I’m currently undertaking research into the growth of folk collections, displays and museums between about 1920 and 1970 – some museums have been the subject of historical research, such as St Fagans National Museum, and the Museum of Cambridge. Yet, as my map above shows, this was a much more widespread phenomenon, from an earlier date, than has maybe been realised as yet, and I want to study it in a more holistic fashion, and think about how it has underlain the approaches to social and local history which we see in museums today. I will be making research trips to key places, but I also want to capture the breadth of the mid-twentieth-century museum trend towards the ‘folk’.
My key interests are in collections and display, as well as in the motivations of those making such innovations at the time, and if possible (unlikely I know!) any material relating to what visitors thought of folk material displays. I’m keen to hear from curators who may have collections of this kind from the period, especially if they know how those collections were displayed at the time, who collected them, and why. I’m also keen to hear how curators see and use these collections now. I’ve been surprised to find instances where all of collections like this are in storage – how do they relate to contemporary priorities in social history? How can/should they be used? Do they represent the historical sensibilities of the period when they were collected? What sort of display are they suited to? Please get in touch with me at email@example.com if you have anything you’d like to share with me!
Title Image: Map of self-identified ‘folk’ collections at museums, 1945 and 1959. Data for 1945 from M. M. Banks, ‘Folk Museums and Collections in England’, Folklore 56: 1 (1945); data for 1959 from survey material held at the Museum of English Rural Life. Many thanks to Dr Ollie Douglas for drawing this material to my attention.
Dr. Kate Hill is Associate Professor of History and Deputy Head, School of History and Heritage, at the University of Lincoln firstname.lastname@example.org
Our friends at the Folklore Podcast have just launched the Folklore Library & Archive at www.folklorelibrary.com. It is a new online resource that aims to preserve an ever-growing repository of research material in the field of folklore for future generations of researchers. The project, which soft-launched on May 5 2021, will soon become fully available, and is split into the following categories:
Library – an extensive folklore library of both print books and electronic editions
Audio Archives – comprising recordings of folklore talks and lectures spanning many years, as well as audio field recordings and other interviews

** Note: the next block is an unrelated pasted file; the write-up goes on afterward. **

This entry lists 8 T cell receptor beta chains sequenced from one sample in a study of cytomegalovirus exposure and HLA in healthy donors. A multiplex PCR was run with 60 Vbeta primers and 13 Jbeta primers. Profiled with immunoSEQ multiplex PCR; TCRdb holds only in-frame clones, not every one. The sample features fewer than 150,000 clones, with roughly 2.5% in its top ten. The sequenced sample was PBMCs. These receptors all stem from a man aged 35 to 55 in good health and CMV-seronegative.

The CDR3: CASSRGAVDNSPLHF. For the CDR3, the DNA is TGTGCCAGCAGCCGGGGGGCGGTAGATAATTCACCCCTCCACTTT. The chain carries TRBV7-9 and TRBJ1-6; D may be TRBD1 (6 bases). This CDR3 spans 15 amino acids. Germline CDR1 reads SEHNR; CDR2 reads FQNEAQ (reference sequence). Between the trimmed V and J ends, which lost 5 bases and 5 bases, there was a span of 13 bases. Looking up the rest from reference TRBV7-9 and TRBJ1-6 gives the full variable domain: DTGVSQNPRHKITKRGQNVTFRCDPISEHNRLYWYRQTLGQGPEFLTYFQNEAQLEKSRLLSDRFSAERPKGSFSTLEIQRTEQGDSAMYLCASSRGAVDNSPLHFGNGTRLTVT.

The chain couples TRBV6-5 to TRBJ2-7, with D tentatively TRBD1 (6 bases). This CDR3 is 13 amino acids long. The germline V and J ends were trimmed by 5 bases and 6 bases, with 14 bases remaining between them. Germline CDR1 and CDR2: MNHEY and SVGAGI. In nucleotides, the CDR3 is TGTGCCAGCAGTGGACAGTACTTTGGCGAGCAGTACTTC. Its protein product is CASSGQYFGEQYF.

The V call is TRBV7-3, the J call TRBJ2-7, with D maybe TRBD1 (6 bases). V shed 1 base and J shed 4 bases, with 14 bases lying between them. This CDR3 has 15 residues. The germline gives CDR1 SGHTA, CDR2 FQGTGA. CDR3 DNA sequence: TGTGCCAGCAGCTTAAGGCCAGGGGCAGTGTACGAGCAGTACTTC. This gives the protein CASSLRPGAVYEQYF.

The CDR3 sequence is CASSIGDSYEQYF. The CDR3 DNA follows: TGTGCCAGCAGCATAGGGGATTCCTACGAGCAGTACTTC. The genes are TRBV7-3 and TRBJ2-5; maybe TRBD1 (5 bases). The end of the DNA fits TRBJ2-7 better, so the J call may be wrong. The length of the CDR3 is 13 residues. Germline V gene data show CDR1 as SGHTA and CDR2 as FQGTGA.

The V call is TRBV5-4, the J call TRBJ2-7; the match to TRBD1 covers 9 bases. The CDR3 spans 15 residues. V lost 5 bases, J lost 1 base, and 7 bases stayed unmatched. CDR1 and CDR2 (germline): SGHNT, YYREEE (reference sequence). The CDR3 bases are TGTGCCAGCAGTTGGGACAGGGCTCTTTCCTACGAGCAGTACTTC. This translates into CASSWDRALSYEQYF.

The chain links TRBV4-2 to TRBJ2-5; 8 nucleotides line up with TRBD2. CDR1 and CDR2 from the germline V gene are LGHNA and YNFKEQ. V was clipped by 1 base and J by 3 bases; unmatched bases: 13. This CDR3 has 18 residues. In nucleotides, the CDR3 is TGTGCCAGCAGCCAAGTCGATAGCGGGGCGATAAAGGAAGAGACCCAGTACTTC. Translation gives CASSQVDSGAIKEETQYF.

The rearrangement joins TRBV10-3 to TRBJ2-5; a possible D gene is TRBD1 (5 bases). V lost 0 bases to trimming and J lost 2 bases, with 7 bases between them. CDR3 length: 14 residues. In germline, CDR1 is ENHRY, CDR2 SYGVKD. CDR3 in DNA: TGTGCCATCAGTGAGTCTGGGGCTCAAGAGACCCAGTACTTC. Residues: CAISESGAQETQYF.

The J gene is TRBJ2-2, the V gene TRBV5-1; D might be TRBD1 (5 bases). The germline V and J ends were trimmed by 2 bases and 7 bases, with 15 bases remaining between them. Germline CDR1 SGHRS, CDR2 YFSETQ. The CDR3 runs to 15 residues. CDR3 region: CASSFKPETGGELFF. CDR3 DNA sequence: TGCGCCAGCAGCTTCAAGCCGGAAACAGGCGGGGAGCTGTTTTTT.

Video Archives – folklore customs, traditions and other items recorded in the field
Document Archives – including the UKs largest archives of spectral Black Dog accounts and many thousands of pages of other research notes
Photographic Archives – photographs taken at sites of folkloric interest, as well as photographic records of customs, traditions, objects and more
Researchers will be able to request copies of information from the Library & Archives, for which indexes will be available online, in line with copyright regs where items are not in the public domain already.
The founding team is composed of four members, all of whom are currently working on the project on a volunteer capacity: Mark Norman, folklore researcher, author and founder of The Folklore Podcast thefolklorepodcast.com; Rhianna Wynter, a storyboard artist and illustrator; Danial Wynter, archivist and creator of Board Game Feast; and Joana Varanda, writer and founder of the Twitter page Superstition Saturday Superstition Sat/urday (@SuperstitionSat) / Twitter.
For more info visit their beautifully designed website www.folklorelibrary.com
The pioneering research/music collective, Folklore Tapes, whose work explores the arcana and folklore of the UK, is celebrating 10 years of amazing output since their first release 'Two Witches' back in 2011.
FT hope to release a new audiophile press of their 'Theo Brown and the Folklore of Dartmoor'; and are looking for backers to help them get the ball rolling. Please pledge whatever you can afford here: Folklore Tapes Ten Year Anniversary Editions by Folklore Tapes — Kickstarter
The Kickstarter campaign seeks to fund two releases in celebration of the tenth anniversary of Folklore Tapes. The first is an audiophile-grade reissue of one of the label's most sought after editions, Theo Brown and the Folklore of Dartmoor. The second is a new Ten Year Anniversary Book featuring essays and hitherto unseen photography from the collective's many fieldtrips, recording sessions and live performances.
Ironstone mining began in Redcar and Cleveland in the 1840s. By 1872 some 1,648 miners arrived to the East Cleveland villages, migrating from Yorkshire, Durham, Northumberland and Norfolk and even as far as the Cornish tin mines. With this migration came various superstitions and folklore from the coal and tin mining traditions.